Practical Ecommerce

10 Useful WordPress Plugins

Many ecommerce merchants publish blogs to connect with their audiences and enhance their search engine optimization efforts. WordPress is a robust blogging platform. Part of its appeal is the thousands of plugins that enhance its functionality. Here are ten popular plugins that I consider especially helpful.

SEO Help

One of the important reasons to publish a blog is to help with search engine optimization. All-In-One SEO Pack is a WordPress plugin that helps with SEO.

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The All-in-One SEO Pack form containing title, description and keyword metatags.

The All-in-One SEO Pack form containing title, description and keyword metatags.

The plugin gives bloggers the ability to include the following metatags at the site level, as well as per post or per page: title, description and keyword. The plugin supports the use of Google Analytics, as well.

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All-in-One SEO Pack blog post form fields.

All-in-One SEO Pack blog post form fields.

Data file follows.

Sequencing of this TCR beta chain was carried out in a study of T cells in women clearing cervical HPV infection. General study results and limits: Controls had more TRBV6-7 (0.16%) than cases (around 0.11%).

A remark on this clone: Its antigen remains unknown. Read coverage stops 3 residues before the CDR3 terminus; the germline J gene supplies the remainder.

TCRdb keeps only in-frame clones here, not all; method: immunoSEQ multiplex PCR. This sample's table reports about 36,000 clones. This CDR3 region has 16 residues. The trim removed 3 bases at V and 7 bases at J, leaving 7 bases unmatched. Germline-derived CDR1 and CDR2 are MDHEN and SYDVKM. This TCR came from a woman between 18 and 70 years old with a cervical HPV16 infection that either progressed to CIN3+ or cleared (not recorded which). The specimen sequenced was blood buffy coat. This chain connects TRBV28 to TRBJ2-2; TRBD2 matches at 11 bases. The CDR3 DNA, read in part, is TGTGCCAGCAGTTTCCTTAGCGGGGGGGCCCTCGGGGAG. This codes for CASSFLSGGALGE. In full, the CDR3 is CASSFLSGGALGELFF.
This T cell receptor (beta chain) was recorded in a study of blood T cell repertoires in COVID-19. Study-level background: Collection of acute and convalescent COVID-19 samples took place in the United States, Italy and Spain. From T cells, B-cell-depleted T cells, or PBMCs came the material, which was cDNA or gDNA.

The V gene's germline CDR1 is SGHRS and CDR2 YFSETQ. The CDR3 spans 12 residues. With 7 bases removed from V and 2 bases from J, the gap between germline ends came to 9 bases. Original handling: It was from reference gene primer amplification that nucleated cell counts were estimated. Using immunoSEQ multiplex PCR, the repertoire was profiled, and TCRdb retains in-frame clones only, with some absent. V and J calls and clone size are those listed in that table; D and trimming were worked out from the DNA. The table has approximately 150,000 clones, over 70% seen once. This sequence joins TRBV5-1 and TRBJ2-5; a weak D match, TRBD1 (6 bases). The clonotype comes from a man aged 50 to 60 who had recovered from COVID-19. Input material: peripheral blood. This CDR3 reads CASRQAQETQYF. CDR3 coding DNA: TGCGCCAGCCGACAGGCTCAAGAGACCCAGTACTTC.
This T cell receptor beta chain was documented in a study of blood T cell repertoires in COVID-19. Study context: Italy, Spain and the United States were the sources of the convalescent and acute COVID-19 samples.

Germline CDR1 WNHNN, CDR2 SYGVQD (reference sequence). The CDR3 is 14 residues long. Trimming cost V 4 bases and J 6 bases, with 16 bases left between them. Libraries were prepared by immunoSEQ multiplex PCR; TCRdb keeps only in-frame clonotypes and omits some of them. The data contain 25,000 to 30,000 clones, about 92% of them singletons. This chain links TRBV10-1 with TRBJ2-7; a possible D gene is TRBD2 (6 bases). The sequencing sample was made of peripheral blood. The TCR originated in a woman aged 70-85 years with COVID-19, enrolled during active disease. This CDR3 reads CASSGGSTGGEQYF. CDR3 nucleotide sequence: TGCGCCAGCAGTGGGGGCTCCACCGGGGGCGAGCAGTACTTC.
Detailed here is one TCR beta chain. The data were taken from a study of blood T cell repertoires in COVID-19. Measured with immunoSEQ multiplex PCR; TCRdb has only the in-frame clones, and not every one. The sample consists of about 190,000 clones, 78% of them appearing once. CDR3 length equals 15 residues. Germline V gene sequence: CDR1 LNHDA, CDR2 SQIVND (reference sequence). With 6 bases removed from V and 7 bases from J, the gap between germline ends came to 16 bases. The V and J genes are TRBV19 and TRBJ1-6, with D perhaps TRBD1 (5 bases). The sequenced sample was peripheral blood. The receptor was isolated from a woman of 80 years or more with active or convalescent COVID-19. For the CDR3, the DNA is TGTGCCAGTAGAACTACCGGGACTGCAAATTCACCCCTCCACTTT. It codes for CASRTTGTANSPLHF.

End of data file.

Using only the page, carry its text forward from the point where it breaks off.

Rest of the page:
Comment Spam Management

Comment spam is a headache for most bloggers. Akismet, a plugin developed by Automattic, the company started by WordPress founder Matt Mullenweg, blocks comment spam. It also blocks trackback spam, which are automatically-inserted links to other websites.

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Comment spam captured by Akismet.

Comment spam captured by Akismet.

In the event a spam comment does happen to sneak past Akismet’s filters, simply mark it as “spam” on the moderation screen and the plugin will learn from its mistake.

An API key is required to install Akismet, at Akismet.com.

Comment Platforms

WordPress has a useful comment component, which is fine if the blogger wishes to keep the conversation about a particular post retained with the blog itself. These days, however, comments to blog posts are just as likely to appear on Twitter, Facebook or other social networks. Therefore, it is important to capture the breadth of the conversation regardless of where it takes place. Here are three comment systems that fulfill that purpose.

  • Disqus. This plugin tracks not only comments submitted to the blog itself, but from Twitter, Facebook and others. It also sends an email notification to the blogger that a comment has been submitted and allows a response from the email itself. Disqus also integrates with YouTube and Flickr — photos and videos can be attached within the comments. Bloggers can link Disqus to their Twitter and Facebook accounts so that, when a post is published, those networks can be updated with the information.
  • IntenseDebate. Created by Automattic, the same company that developed Akismet, IntenseDebate integrates fully with WordPress. It facilitates comment threading, reply-by-email, comment voting and interfaces with Twitter and FriendFeed. Bloggers can respond to and moderate comments via email.